The last name of today’s Pinstripe Birthday celebrant is Ford. He was a two-time twenty game winner as a starter for the Yankee franchise and he was famous for scuffing the baseball with a tiny piece of sandpaper. He admitted to that doctoring after his playing days were over. What was this pitcher’s first name?
You’re wrong if you guessed Whitey. You’re also wrong if you guessed Edward, which was the real first name of one-time Yankee ace Whitey Ford. Whitey was also a two-time twenty-game winner for New York and after he retired in 1967, he also admitted to doctoring the baseball with a small strip of sandpaper attached to his wedding ring. But Whitey Ford wasn’t born on April 25th.
Today’s Pinstripe Birthday celebrant is instead, “Russ” Ford, who was born in Canada on April 25, 1883. He was a right handed pitcher for the New York Highlanders from 1909 until he jumped to the Federal League in 1914. This Ford won 26 games for New York in 1910 and then 22 the following year. According to his New York Times obituary, he invented the “Emory ball” by accident when one of his warm up pitches went flying by the catcher and bounced off a grating. When he got that ball back in his glove, he noticed a scuff mark. He then noticed that every pitch he threw with that scuffed baseball moved much more sharply than even his spitball did. That’s when Ford began concealing and carrying sandpaper with him to the mound.
After his two straight 20-win seasons, Ford lost 21 games for the 1912 Highlanders and then went 12-18 for the 1913 team that by then had officially changed its name to the New York Yankees. Those two bad years helped make Ford’s jump to the upstart Federal League in 1914 much easier for the Yankees to swallow. In fact, when AL President Ban Johnson offered to go to court to protect the Yankee’s contractual rights to the pitcher, Frank Chance, the New York Manager at the time told Johnson not to even bother.
|NYY (5 yrs)||73||56||.566||2.54||143||129||14||100||10||3||1112.2||1010||458||314||27||287||553||1.166|
|BUF (2 yrs)||26||15||.634||2.74||56||41||14||26||5||6||374.2||330||137||114||18||89||157||1.118|
I remember thinking the Yankees made a good move when they signed this righty reliever to a free agent contract in 1998. Holmes had pitched out of the Colorado bullpen for five seasons before that and had put up decent numbers, especially considering half his mound appearances were in Denver, where pitchers are typically punished by the thin air. But I was wrong. Holmes showed promise during the first two months of his only season in Pinstripes and Joe Torre’s confidence in the Asheville, NC reached a highpoint after Holmes turned in seven consecutive scoreless stints between late April and mid-May. But then he gave up three home runs in a single inning against Baltimore and after that, he struggled to regain consistency. He did bounce back to pitch well that September but when he didn’t make an appearance in the Yankees’ 1998 postseason you knew his days in pinstripes were numbered. The following March, Holmes was traded to the Diamondbacks. His final Yankee record included two saves and an 0-3 won-lost record. Holmes kept pitching until 2003, when he retired with a record of 35-33 and 59 saves, appearing in a total of 557 games during his 13-season career.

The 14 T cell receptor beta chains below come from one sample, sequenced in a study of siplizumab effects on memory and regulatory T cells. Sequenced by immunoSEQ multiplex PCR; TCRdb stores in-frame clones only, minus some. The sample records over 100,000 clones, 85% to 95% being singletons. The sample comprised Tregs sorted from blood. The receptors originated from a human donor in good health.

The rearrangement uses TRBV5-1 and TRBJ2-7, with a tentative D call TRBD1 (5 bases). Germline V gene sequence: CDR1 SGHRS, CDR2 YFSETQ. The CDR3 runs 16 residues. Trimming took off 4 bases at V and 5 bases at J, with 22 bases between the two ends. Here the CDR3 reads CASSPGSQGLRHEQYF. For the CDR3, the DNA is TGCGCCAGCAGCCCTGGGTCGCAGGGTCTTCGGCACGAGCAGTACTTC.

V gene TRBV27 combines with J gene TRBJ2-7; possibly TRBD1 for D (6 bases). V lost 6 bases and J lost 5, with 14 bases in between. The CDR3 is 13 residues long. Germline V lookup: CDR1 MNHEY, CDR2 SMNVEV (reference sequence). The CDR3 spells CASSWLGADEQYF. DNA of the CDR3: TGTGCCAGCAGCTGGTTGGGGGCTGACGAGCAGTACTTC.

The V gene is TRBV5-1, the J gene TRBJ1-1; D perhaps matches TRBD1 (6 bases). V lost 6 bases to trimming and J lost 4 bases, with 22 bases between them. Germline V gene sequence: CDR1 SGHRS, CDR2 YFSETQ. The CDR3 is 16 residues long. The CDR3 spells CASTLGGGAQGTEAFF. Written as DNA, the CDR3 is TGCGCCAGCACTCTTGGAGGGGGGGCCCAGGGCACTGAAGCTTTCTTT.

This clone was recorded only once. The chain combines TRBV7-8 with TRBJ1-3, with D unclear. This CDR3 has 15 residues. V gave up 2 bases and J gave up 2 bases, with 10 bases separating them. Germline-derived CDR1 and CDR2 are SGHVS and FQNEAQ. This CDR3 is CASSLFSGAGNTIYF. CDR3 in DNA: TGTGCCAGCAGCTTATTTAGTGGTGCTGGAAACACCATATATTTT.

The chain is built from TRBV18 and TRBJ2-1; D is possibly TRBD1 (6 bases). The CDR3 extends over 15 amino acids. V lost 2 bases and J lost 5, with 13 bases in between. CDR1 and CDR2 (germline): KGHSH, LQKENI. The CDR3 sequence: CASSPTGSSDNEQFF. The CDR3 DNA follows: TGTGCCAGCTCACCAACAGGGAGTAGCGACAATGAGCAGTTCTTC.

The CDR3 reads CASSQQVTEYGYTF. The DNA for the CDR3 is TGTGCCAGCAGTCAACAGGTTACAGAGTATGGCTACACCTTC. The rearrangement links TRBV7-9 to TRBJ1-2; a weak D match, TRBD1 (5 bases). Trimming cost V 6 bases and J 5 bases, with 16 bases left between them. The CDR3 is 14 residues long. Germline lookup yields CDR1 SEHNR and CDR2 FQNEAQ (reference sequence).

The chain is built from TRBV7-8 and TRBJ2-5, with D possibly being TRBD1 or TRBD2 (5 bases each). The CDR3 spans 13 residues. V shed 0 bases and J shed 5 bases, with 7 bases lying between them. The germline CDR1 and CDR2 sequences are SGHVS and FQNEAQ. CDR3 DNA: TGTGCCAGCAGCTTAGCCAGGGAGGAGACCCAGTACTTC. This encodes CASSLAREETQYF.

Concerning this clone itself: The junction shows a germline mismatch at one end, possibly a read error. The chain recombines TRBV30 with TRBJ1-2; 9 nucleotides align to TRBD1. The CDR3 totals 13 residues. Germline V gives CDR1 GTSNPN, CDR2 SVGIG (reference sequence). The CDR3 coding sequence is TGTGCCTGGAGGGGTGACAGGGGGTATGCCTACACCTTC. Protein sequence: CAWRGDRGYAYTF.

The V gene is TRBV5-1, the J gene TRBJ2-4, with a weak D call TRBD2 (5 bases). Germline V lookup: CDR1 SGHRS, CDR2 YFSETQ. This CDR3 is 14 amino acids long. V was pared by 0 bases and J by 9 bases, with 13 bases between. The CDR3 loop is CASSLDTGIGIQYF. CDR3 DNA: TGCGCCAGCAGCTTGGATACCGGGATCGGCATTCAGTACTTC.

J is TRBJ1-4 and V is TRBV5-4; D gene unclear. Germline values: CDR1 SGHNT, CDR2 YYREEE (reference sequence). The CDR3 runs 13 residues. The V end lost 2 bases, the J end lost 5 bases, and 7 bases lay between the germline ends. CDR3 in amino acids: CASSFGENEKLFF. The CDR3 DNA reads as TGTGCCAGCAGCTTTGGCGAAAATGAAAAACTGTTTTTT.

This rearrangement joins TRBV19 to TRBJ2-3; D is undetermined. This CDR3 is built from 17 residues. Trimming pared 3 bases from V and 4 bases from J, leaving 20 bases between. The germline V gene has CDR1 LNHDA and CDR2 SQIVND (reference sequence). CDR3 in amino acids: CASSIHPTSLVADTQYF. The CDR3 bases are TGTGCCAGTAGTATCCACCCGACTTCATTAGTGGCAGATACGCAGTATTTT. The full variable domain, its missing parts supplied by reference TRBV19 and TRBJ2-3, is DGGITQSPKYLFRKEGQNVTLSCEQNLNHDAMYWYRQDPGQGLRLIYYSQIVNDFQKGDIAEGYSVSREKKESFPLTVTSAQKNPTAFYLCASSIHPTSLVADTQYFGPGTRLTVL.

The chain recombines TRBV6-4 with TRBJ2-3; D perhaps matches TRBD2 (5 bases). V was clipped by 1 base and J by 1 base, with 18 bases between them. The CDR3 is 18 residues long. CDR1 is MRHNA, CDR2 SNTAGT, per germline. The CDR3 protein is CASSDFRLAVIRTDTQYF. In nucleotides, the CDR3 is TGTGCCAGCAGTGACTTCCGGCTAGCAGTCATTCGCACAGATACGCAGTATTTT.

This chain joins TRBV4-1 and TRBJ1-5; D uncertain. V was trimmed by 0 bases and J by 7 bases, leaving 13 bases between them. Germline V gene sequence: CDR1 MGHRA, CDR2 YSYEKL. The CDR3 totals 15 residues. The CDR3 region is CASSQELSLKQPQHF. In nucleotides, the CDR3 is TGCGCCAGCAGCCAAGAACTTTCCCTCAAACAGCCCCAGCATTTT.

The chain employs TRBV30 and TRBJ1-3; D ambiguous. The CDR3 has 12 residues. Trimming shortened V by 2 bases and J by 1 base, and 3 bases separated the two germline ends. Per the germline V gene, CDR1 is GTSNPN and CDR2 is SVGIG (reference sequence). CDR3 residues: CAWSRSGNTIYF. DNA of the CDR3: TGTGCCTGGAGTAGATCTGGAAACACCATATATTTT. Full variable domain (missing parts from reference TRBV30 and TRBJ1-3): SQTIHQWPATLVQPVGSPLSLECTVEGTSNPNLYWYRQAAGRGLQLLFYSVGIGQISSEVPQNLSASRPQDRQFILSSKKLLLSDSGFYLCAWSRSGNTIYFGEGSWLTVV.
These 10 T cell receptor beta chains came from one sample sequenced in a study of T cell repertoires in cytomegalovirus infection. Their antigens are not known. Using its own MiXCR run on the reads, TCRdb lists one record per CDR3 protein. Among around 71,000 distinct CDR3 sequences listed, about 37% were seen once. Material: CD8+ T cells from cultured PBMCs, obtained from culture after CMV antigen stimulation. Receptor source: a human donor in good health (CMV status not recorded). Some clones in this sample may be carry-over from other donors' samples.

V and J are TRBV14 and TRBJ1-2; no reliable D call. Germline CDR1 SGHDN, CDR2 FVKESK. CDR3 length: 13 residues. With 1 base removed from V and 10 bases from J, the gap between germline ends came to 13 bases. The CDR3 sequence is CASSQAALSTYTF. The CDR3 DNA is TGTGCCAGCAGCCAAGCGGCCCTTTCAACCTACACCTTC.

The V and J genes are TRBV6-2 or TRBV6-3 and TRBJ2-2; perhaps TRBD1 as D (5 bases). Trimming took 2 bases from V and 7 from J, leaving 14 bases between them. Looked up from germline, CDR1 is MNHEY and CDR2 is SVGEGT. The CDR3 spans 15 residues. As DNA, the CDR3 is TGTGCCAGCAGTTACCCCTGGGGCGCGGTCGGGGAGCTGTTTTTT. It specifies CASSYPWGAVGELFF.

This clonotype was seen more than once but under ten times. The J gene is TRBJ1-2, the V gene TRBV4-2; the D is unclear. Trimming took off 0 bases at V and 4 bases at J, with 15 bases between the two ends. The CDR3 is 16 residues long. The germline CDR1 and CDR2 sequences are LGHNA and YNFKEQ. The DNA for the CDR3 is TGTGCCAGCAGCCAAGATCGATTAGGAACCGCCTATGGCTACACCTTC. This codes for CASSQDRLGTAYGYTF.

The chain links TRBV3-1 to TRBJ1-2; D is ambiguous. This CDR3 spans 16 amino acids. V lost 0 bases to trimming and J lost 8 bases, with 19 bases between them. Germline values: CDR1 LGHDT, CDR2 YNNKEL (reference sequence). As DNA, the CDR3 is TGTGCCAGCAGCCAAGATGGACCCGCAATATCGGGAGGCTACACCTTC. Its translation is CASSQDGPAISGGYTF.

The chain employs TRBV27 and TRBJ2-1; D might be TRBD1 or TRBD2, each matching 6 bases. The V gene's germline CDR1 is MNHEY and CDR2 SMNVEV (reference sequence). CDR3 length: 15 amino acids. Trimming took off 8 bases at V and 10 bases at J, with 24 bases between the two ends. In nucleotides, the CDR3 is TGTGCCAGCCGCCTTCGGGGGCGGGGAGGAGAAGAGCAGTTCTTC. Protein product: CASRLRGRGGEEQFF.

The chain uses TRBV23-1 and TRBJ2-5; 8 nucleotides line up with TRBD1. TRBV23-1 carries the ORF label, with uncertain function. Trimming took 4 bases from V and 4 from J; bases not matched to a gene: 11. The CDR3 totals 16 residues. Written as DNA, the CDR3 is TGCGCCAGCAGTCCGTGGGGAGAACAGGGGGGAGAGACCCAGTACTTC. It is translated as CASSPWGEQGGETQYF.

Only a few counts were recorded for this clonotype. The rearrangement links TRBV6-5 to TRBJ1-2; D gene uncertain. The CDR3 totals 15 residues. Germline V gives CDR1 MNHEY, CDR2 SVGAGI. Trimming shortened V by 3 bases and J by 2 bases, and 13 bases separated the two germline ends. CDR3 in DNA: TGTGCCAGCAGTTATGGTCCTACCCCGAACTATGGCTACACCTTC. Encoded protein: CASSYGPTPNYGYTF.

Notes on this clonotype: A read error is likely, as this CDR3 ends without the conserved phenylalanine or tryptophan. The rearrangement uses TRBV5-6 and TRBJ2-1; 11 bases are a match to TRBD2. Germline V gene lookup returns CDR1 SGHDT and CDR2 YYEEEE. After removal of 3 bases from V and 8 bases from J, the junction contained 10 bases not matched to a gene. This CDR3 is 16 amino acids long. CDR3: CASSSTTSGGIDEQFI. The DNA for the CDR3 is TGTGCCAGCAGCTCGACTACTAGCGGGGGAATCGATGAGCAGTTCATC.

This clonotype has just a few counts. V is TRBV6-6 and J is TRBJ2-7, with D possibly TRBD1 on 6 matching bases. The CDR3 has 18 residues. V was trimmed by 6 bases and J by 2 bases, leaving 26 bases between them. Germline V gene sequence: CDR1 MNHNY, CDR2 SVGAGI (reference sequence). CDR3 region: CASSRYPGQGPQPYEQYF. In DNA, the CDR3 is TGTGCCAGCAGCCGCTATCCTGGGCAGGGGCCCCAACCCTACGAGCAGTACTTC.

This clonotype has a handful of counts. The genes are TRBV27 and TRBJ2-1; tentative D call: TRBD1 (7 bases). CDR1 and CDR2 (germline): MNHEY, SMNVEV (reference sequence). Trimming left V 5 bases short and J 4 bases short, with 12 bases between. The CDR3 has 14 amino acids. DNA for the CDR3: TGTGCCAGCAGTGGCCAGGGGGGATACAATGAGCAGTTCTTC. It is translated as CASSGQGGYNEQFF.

|COL (5 yrs)||23||13||.639||4.42||263||6||129||0||0||46||328.0||341||181||161||34||136||297||1.454|
|ARI (2 yrs)||4||3||.571||4.25||52||0||12||0||0||1||55.0||62||27||26||4||26||40||1.600|
|ATL (2 yrs)||3||4||.429||2.89||103||0||22||0||0||1||96.2||88||34||31||8||23||93||1.148|
|MIL (2 yrs)||5||8||.385||3.94||81||0||34||0||0||9||118.2||125||55||52||7||38||90||1.374|
|STL (1 yr)||0||1||.000||9.72||5||0||1||0||0||0||8.1||12||9||9||2||3||5||1.800|
|LAD (1 yr)||0||1||.000||5.19||14||0||1||0||0||0||17.1||15||10||10||1||11||19||1.500|
|NYY (1 yr)||0||3||.000||3.33||34||0||13||0||0||2||51.1||53||19||19||4||14||31||1.305|
|BAL (1 yr)||0||0||25.07||5||0||0||0||0||0||4.2||13||13||13||3||5||6||3.857|
MLB scouts first took notice of Juan Miranda when he played left field and hit over .400 for the Cuban National Team that won the first World University Championship Series gold medal in 2002. He defected from the Castro-ruled island in 2005 and signed with the Yankees in 2006. He put together some solid seasons in the Yankee farm system that earned him late season call-ups to the Bronx in both 2008 and ’09. He got his real shot with the parent club in 2010, when Manager Joe Girardi played him pretty regularly during the second half of May. He hit his first big league home run against Boston’s Josh Beckett in a losing effort on May 18th of that season and two days later he went deep against Tampa Bay’s James Shields. Unfortunately, he had a tough time proving he could hit big league pitching consistently and when the Yankees sent him back down that June, his average was just .217. The following November, Miranda was traded to the Diamondbacks. The change of scenery didn’t help. He hit only .213 for Arizona last year. He began the 2012 season with Tampa’s Triple A affiliate in Durham.
|NYY (3 yrs)||46||94||83||11||21||3||1||4||14||0||0||9||20||.253||.330||.458||.788|
|ARI (1 yr)||65||202||174||18||37||8||2||7||23||0||1||23||48||.213||.315||.402||.717|